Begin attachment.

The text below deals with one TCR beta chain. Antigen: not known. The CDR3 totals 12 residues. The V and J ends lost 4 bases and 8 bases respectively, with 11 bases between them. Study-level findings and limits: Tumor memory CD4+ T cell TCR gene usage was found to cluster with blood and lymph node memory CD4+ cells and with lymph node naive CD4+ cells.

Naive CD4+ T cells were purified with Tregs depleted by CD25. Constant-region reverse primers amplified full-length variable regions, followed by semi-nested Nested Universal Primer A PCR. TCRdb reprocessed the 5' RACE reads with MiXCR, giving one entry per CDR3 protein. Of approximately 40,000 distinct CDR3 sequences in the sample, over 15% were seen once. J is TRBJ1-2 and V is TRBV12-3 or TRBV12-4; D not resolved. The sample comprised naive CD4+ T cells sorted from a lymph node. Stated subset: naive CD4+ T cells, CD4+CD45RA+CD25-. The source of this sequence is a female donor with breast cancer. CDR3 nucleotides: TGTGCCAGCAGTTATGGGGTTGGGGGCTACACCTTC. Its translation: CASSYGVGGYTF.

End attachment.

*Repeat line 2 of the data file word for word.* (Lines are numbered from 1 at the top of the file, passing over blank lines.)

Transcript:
Naive CD4+ T cells were purified with Tregs depleted by CD25. Constant-region reverse primers amplified full-length variable regions, followed by semi-nested Nested Universal Primer A PCR. TCRdb reprocessed the 5' RACE reads with MiXCR, giving one entry per CDR3 protein. Of approximately 40,000 distinct CDR3 sequences in the sample, over 15% were seen once. J is TRBJ1-2 and V is TRBV12-3 or TRBV12-4; D not resolved. The sample comprised naive CD4+ T cells sorted from a lymph node. Stated subset: naive CD4+ T cells, CD4+CD45RA+CD25-. The source of this sequence is a female donor with breast cancer. CDR3 nucleotides: TGTGCCAGCAGTTATGGGGTTGGGGGCTACACCTTC. Its translation: CASSYGVGGYTF.